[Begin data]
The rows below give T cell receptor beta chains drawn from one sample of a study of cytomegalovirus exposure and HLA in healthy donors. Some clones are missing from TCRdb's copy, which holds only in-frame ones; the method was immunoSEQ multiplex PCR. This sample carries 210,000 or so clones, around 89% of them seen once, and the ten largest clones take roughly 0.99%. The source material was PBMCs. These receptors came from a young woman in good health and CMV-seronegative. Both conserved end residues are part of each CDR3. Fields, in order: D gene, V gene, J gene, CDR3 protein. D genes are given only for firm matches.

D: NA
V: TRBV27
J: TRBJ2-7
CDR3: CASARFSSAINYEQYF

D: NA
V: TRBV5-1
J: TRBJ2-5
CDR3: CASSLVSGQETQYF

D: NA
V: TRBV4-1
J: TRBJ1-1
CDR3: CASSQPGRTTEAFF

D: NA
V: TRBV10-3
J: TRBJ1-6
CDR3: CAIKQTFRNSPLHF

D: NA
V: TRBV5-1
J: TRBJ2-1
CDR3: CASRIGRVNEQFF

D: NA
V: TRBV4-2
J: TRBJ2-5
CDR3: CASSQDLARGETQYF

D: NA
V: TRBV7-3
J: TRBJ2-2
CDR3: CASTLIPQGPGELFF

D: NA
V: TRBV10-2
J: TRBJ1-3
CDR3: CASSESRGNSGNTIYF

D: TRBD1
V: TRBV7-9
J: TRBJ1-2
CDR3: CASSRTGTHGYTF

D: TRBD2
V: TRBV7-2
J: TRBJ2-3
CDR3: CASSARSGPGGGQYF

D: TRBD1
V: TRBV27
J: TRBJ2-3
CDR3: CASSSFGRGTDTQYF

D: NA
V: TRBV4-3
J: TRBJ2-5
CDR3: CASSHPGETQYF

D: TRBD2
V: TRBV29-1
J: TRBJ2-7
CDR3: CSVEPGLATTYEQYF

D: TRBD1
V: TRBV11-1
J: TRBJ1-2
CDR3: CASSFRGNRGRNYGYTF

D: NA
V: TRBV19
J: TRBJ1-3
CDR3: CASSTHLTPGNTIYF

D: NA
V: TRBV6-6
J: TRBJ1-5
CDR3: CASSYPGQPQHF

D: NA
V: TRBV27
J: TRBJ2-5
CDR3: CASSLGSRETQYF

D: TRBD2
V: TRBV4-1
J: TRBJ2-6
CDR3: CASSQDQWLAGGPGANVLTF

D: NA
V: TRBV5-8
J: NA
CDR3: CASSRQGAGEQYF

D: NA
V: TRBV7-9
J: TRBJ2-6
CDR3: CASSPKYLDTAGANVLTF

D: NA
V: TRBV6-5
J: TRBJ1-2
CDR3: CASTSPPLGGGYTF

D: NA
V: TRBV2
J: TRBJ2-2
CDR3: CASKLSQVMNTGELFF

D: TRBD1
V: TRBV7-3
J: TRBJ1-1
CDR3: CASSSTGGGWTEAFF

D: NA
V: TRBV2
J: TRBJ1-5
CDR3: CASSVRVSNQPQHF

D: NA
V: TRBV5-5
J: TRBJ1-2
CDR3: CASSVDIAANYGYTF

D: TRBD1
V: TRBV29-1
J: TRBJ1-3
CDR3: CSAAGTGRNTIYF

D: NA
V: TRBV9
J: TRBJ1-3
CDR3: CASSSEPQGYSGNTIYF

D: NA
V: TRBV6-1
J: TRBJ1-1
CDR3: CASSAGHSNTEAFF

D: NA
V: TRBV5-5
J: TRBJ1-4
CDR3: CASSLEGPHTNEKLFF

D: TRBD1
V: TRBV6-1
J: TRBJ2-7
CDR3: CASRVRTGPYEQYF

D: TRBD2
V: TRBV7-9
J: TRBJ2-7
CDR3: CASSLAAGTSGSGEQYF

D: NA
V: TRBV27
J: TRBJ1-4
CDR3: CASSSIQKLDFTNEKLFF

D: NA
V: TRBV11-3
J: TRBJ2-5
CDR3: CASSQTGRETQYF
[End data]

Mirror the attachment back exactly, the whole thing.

The rows below give T cell receptor beta chains drawn from one sample of a study of cytomegalovirus exposure and HLA in healthy donors. Some clones are missing from TCRdb's copy, which holds only in-frame ones; the method was immunoSEQ multiplex PCR. This sample carries 210,000 or so clones, around 89% of them seen once, and the ten largest clones take roughly 0.99%. The source material was PBMCs. These receptors came from a young woman in good health and CMV-seronegative. Both conserved end residues are part of each CDR3. Fields, in order: D gene, V gene, J gene, CDR3 protein. D genes are given only for firm matches.

D: NA
V: TRBV27
J: TRBJ2-7
CDR3: CASARFSSAINYEQYF

D: NA
V: TRBV5-1
J: TRBJ2-5
CDR3: CASSLVSGQETQYF

D: NA
V: TRBV4-1
J: TRBJ1-1
CDR3: CASSQPGRTTEAFF

D: NA
V: TRBV10-3
J: TRBJ1-6
CDR3: CAIKQTFRNSPLHF

D: NA
V: TRBV5-1
J: TRBJ2-1
CDR3: CASRIGRVNEQFF

D: NA
V: TRBV4-2
J: TRBJ2-5
CDR3: CASSQDLARGETQYF

D: NA
V: TRBV7-3
J: TRBJ2-2
CDR3: CASTLIPQGPGELFF

D: NA
V: TRBV10-2
J: TRBJ1-3
CDR3: CASSESRGNSGNTIYF

D: TRBD1
V: TRBV7-9
J: TRBJ1-2
CDR3: CASSRTGTHGYTF

D: TRBD2
V: TRBV7-2
J: TRBJ2-3
CDR3: CASSARSGPGGGQYF

D: TRBD1
V: TRBV27
J: TRBJ2-3
CDR3: CASSSFGRGTDTQYF

D: NA
V: TRBV4-3
J: TRBJ2-5
CDR3: CASSHPGETQYF

D: TRBD2
V: TRBV29-1
J: TRBJ2-7
CDR3: CSVEPGLATTYEQYF

D: TRBD1
V: TRBV11-1
J: TRBJ1-2
CDR3: CASSFRGNRGRNYGYTF

D: NA
V: TRBV19
J: TRBJ1-3
CDR3: CASSTHLTPGNTIYF

D: NA
V: TRBV6-6
J: TRBJ1-5
CDR3: CASSYPGQPQHF

D: NA
V: TRBV27
J: TRBJ2-5
CDR3: CASSLGSRETQYF

D: TRBD2
V: TRBV4-1
J: TRBJ2-6
CDR3: CASSQDQWLAGGPGANVLTF

D: NA
V: TRBV5-8
J: NA
CDR3: CASSRQGAGEQYF

D: NA
V: TRBV7-9
J: TRBJ2-6
CDR3: CASSPKYLDTAGANVLTF

D: NA
V: TRBV6-5
J: TRBJ1-2
CDR3: CASTSPPLGGGYTF

D: NA
V: TRBV2
J: TRBJ2-2
CDR3: CASKLSQVMNTGELFF

D: TRBD1
V: TRBV7-3
J: TRBJ1-1
CDR3: CASSSTGGGWTEAFF

D: NA
V: TRBV2
J: TRBJ1-5
CDR3: CASSVRVSNQPQHF

D: NA
V: TRBV5-5
J: TRBJ1-2
CDR3: CASSVDIAANYGYTF

D: TRBD1
V: TRBV29-1
J: TRBJ1-3
CDR3: CSAAGTGRNTIYF

D: NA
V: TRBV9
J: TRBJ1-3
CDR3: CASSSEPQGYSGNTIYF

D: NA
V: TRBV6-1
J: TRBJ1-1
CDR3: CASSAGHSNTEAFF

D: NA
V: TRBV5-5
J: TRBJ1-4
CDR3: CASSLEGPHTNEKLFF

D: TRBD1
V: TRBV6-1
J: TRBJ2-7
CDR3: CASRVRTGPYEQYF

D: TRBD2
V: TRBV7-9
J: TRBJ2-7
CDR3: CASSLAAGTSGSGEQYF

D: NA
V: TRBV27
J: TRBJ1-4
CDR3: CASSSIQKLDFTNEKLFF

D: NA
V: TRBV11-3
J: TRBJ2-5
CDR3: CASSQTGRETQYF